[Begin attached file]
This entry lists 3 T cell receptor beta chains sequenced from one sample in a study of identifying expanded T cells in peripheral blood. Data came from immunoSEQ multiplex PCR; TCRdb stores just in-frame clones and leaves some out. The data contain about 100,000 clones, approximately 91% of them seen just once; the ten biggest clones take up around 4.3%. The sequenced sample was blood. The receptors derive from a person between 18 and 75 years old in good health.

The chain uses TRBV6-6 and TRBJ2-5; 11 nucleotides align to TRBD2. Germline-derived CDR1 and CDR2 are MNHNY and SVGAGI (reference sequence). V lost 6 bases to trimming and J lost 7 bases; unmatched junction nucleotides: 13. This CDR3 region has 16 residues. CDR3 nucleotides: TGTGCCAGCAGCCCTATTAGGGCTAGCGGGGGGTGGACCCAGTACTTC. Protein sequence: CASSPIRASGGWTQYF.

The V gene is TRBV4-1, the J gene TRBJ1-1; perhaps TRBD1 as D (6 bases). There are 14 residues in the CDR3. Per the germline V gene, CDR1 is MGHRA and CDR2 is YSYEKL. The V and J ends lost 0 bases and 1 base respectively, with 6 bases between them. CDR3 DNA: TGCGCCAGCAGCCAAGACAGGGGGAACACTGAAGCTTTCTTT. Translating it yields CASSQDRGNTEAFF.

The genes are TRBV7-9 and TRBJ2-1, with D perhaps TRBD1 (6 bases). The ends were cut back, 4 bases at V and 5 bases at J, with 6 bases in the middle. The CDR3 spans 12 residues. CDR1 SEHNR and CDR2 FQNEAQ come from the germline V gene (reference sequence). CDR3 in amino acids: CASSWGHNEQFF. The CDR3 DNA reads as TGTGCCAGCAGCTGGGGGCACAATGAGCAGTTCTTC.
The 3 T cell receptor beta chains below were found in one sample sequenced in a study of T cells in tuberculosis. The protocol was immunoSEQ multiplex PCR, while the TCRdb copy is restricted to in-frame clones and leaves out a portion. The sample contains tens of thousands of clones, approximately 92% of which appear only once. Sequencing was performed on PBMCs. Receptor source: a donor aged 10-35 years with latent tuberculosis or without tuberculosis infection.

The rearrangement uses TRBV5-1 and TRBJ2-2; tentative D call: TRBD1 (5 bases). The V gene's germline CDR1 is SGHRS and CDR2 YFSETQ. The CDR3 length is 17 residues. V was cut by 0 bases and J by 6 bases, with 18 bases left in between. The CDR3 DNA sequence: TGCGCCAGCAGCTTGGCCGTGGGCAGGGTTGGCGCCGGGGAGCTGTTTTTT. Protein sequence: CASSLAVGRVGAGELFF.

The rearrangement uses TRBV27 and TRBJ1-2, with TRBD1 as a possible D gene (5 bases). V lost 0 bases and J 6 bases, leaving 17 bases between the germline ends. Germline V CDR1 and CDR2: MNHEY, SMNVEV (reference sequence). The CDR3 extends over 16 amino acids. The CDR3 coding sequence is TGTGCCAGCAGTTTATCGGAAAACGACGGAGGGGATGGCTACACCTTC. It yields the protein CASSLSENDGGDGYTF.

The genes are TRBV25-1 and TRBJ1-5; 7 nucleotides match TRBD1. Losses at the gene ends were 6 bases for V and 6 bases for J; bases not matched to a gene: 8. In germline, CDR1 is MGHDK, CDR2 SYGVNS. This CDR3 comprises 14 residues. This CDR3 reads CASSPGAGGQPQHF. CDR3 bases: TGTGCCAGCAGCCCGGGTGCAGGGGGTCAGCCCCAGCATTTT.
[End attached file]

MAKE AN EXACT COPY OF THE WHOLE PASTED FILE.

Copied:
This entry lists 3 T cell receptor beta chains sequenced from one sample in a study of identifying expanded T cells in peripheral blood. Data came from immunoSEQ multiplex PCR; TCRdb stores just in-frame clones and leaves some out. The data contain about 100,000 clones, approximately 91% of them seen just once; the ten biggest clones take up around 4.3%. The sequenced sample was blood. The receptors derive from a person between 18 and 75 years old in good health.

The chain uses TRBV6-6 and TRBJ2-5; 11 nucleotides align to TRBD2. Germline-derived CDR1 and CDR2 are MNHNY and SVGAGI (reference sequence). V lost 6 bases to trimming and J lost 7 bases; unmatched junction nucleotides: 13. This CDR3 region has 16 residues. CDR3 nucleotides: TGTGCCAGCAGCCCTATTAGGGCTAGCGGGGGGTGGACCCAGTACTTC. Protein sequence: CASSPIRASGGWTQYF.

The V gene is TRBV4-1, the J gene TRBJ1-1; perhaps TRBD1 as D (6 bases). There are 14 residues in the CDR3. Per the germline V gene, CDR1 is MGHRA and CDR2 is YSYEKL. The V and J ends lost 0 bases and 1 base respectively, with 6 bases between them. CDR3 DNA: TGCGCCAGCAGCCAAGACAGGGGGAACACTGAAGCTTTCTTT. Translating it yields CASSQDRGNTEAFF.

The genes are TRBV7-9 and TRBJ2-1, with D perhaps TRBD1 (6 bases). The ends were cut back, 4 bases at V and 5 bases at J, with 6 bases in the middle. The CDR3 spans 12 residues. CDR1 SEHNR and CDR2 FQNEAQ come from the germline V gene (reference sequence). CDR3 in amino acids: CASSWGHNEQFF. The CDR3 DNA reads as TGTGCCAGCAGCTGGGGGCACAATGAGCAGTTCTTC.
The 3 T cell receptor beta chains below were found in one sample sequenced in a study of T cells in tuberculosis. The protocol was immunoSEQ multiplex PCR, while the TCRdb copy is restricted to in-frame clones and leaves out a portion. The sample contains tens of thousands of clones, approximately 92% of which appear only once. Sequencing was performed on PBMCs. Receptor source: a donor aged 10-35 years with latent tuberculosis or without tuberculosis infection.

The rearrangement uses TRBV5-1 and TRBJ2-2; tentative D call: TRBD1 (5 bases). The V gene's germline CDR1 is SGHRS and CDR2 YFSETQ. The CDR3 length is 17 residues. V was cut by 0 bases and J by 6 bases, with 18 bases left in between. The CDR3 DNA sequence: TGCGCCAGCAGCTTGGCCGTGGGCAGGGTTGGCGCCGGGGAGCTGTTTTTT. Protein sequence: CASSLAVGRVGAGELFF.

The rearrangement uses TRBV27 and TRBJ1-2, with TRBD1 as a possible D gene (5 bases). V lost 0 bases and J 6 bases, leaving 17 bases between the germline ends. Germline V CDR1 and CDR2: MNHEY, SMNVEV (reference sequence). The CDR3 extends over 16 amino acids. The CDR3 coding sequence is TGTGCCAGCAGTTTATCGGAAAACGACGGAGGGGATGGCTACACCTTC. It yields the protein CASSLSENDGGDGYTF.

The genes are TRBV25-1 and TRBJ1-5; 7 nucleotides match TRBD1. Losses at the gene ends were 6 bases for V and 6 bases for J; bases not matched to a gene: 8. In germline, CDR1 is MGHDK, CDR2 SYGVNS. This CDR3 comprises 14 residues. This CDR3 reads CASSPGAGGQPQHF. CDR3 bases: TGTGCCAGCAGCCCGGGTGCAGGGGGTCAGCCCCAGCATTTT.